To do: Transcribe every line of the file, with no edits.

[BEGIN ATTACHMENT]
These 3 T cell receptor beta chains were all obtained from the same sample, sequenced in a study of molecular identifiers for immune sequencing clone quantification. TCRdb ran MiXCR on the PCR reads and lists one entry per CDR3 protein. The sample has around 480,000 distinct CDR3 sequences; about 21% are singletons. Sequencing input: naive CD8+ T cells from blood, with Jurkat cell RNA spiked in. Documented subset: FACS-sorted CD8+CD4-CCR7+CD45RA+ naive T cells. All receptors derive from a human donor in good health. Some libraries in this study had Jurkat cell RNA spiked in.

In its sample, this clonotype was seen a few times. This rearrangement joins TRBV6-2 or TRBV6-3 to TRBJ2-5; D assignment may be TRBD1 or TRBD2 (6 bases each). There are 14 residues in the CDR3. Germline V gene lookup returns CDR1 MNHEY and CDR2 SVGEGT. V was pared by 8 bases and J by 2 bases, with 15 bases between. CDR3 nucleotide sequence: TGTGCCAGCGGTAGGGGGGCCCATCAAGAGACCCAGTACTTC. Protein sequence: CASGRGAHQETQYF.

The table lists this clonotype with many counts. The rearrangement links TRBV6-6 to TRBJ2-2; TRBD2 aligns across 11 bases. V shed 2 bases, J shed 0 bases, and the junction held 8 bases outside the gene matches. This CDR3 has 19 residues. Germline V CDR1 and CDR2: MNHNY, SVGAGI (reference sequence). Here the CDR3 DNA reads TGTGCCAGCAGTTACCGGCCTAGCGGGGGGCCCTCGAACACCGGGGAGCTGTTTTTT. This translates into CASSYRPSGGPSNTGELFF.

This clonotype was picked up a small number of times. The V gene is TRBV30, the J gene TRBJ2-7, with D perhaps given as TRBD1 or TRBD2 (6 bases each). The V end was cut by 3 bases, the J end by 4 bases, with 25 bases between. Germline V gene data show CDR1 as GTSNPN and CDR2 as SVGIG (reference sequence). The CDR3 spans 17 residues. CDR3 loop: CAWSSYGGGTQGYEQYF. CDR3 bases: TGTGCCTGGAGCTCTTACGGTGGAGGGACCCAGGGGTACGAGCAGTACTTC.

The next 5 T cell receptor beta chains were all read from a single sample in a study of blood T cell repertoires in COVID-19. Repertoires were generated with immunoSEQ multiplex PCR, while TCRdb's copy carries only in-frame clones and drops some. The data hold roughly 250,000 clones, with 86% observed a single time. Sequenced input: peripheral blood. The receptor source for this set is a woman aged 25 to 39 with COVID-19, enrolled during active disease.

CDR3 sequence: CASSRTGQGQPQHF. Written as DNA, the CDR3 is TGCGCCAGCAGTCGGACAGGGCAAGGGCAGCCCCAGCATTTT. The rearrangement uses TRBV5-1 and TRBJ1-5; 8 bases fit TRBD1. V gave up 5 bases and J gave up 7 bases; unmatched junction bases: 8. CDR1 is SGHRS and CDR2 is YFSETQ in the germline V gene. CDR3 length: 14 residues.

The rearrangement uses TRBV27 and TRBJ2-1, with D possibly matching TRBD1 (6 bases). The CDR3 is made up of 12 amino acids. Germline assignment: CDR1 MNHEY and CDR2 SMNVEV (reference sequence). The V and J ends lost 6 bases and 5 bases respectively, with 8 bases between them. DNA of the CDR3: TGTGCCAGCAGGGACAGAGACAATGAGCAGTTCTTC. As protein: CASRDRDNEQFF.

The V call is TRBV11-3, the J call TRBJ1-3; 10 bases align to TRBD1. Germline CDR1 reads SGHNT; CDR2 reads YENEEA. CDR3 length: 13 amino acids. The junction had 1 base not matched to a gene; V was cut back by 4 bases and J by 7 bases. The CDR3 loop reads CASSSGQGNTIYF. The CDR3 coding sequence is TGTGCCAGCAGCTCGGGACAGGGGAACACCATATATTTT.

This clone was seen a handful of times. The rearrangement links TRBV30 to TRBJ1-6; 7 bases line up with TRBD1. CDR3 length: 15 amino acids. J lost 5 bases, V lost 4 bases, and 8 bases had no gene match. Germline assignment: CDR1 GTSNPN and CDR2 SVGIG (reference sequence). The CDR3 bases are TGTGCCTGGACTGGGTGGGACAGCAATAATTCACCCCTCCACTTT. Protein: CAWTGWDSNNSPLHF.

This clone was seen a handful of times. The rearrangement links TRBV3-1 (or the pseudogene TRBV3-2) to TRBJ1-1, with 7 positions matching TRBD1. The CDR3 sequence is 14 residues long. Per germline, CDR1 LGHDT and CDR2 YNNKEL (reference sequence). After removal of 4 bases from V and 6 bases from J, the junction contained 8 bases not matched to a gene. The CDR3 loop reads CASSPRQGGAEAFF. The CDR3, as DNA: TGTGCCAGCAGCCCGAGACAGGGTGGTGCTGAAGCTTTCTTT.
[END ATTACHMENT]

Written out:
These 3 T cell receptor beta chains were all obtained from the same sample, sequenced in a study of molecular identifiers for immune sequencing clone quantification. TCRdb ran MiXCR on the PCR reads and lists one entry per CDR3 protein. The sample has around 480,000 distinct CDR3 sequences; about 21% are singletons. Sequencing input: naive CD8+ T cells from blood, with Jurkat cell RNA spiked in. Documented subset: FACS-sorted CD8+CD4-CCR7+CD45RA+ naive T cells. All receptors derive from a human donor in good health. Some libraries in this study had Jurkat cell RNA spiked in.

In its sample, this clonotype was seen a few times. This rearrangement joins TRBV6-2 or TRBV6-3 to TRBJ2-5; D assignment may be TRBD1 or TRBD2 (6 bases each). There are 14 residues in the CDR3. Germline V gene lookup returns CDR1 MNHEY and CDR2 SVGEGT. V was pared by 8 bases and J by 2 bases, with 15 bases between. CDR3 nucleotide sequence: TGTGCCAGCGGTAGGGGGGCCCATCAAGAGACCCAGTACTTC. Protein sequence: CASGRGAHQETQYF.

The table lists this clonotype with many counts. The rearrangement links TRBV6-6 to TRBJ2-2; TRBD2 aligns across 11 bases. V shed 2 bases, J shed 0 bases, and the junction held 8 bases outside the gene matches. This CDR3 has 19 residues. Germline V CDR1 and CDR2: MNHNY, SVGAGI (reference sequence). Here the CDR3 DNA reads TGTGCCAGCAGTTACCGGCCTAGCGGGGGGCCCTCGAACACCGGGGAGCTGTTTTTT. This translates into CASSYRPSGGPSNTGELFF.

This clonotype was picked up a small number of times. The V gene is TRBV30, the J gene TRBJ2-7, with D perhaps given as TRBD1 or TRBD2 (6 bases each). The V end was cut by 3 bases, the J end by 4 bases, with 25 bases between. Germline V gene data show CDR1 as GTSNPN and CDR2 as SVGIG (reference sequence). The CDR3 spans 17 residues. CDR3 loop: CAWSSYGGGTQGYEQYF. CDR3 bases: TGTGCCTGGAGCTCTTACGGTGGAGGGACCCAGGGGTACGAGCAGTACTTC.

The next 5 T cell receptor beta chains were all read from a single sample in a study of blood T cell repertoires in COVID-19. Repertoires were generated with immunoSEQ multiplex PCR, while TCRdb's copy carries only in-frame clones and drops some. The data hold roughly 250,000 clones, with 86% observed a single time. Sequenced input: peripheral blood. The receptor source for this set is a woman aged 25 to 39 with COVID-19, enrolled during active disease.

CDR3 sequence: CASSRTGQGQPQHF. Written as DNA, the CDR3 is TGCGCCAGCAGTCGGACAGGGCAAGGGCAGCCCCAGCATTTT. The rearrangement uses TRBV5-1 and TRBJ1-5; 8 bases fit TRBD1. V gave up 5 bases and J gave up 7 bases; unmatched junction bases: 8. CDR1 is SGHRS and CDR2 is YFSETQ in the germline V gene. CDR3 length: 14 residues.

The rearrangement uses TRBV27 and TRBJ2-1, with D possibly matching TRBD1 (6 bases). The CDR3 is made up of 12 amino acids. Germline assignment: CDR1 MNHEY and CDR2 SMNVEV (reference sequence). The V and J ends lost 6 bases and 5 bases respectively, with 8 bases between them. DNA of the CDR3: TGTGCCAGCAGGGACAGAGACAATGAGCAGTTCTTC. As protein: CASRDRDNEQFF.

The V call is TRBV11-3, the J call TRBJ1-3; 10 bases align to TRBD1. Germline CDR1 reads SGHNT; CDR2 reads YENEEA. CDR3 length: 13 amino acids. The junction had 1 base not matched to a gene; V was cut back by 4 bases and J by 7 bases. The CDR3 loop reads CASSSGQGNTIYF. The CDR3 coding sequence is TGTGCCAGCAGCTCGGGACAGGGGAACACCATATATTTT.

This clone was seen a handful of times. The rearrangement links TRBV30 to TRBJ1-6; 7 bases line up with TRBD1. CDR3 length: 15 amino acids. J lost 5 bases, V lost 4 bases, and 8 bases had no gene match. Germline assignment: CDR1 GTSNPN and CDR2 SVGIG (reference sequence). The CDR3 bases are TGTGCCTGGACTGGGTGGGACAGCAATAATTCACCCCTCCACTTT. Protein: CAWTGWDSNNSPLHF.

This clone was seen a handful of times. The rearrangement links TRBV3-1 (or the pseudogene TRBV3-2) to TRBJ1-1, with 7 positions matching TRBD1. The CDR3 sequence is 14 residues long. Per germline, CDR1 LGHDT and CDR2 YNNKEL (reference sequence). After removal of 4 bases from V and 6 bases from J, the junction contained 8 bases not matched to a gene. The CDR3 loop reads CASSPRQGGAEAFF. The CDR3, as DNA: TGTGCCAGCAGCCCGAGACAGGGTGGTGCTGAAGCTTTCTTT.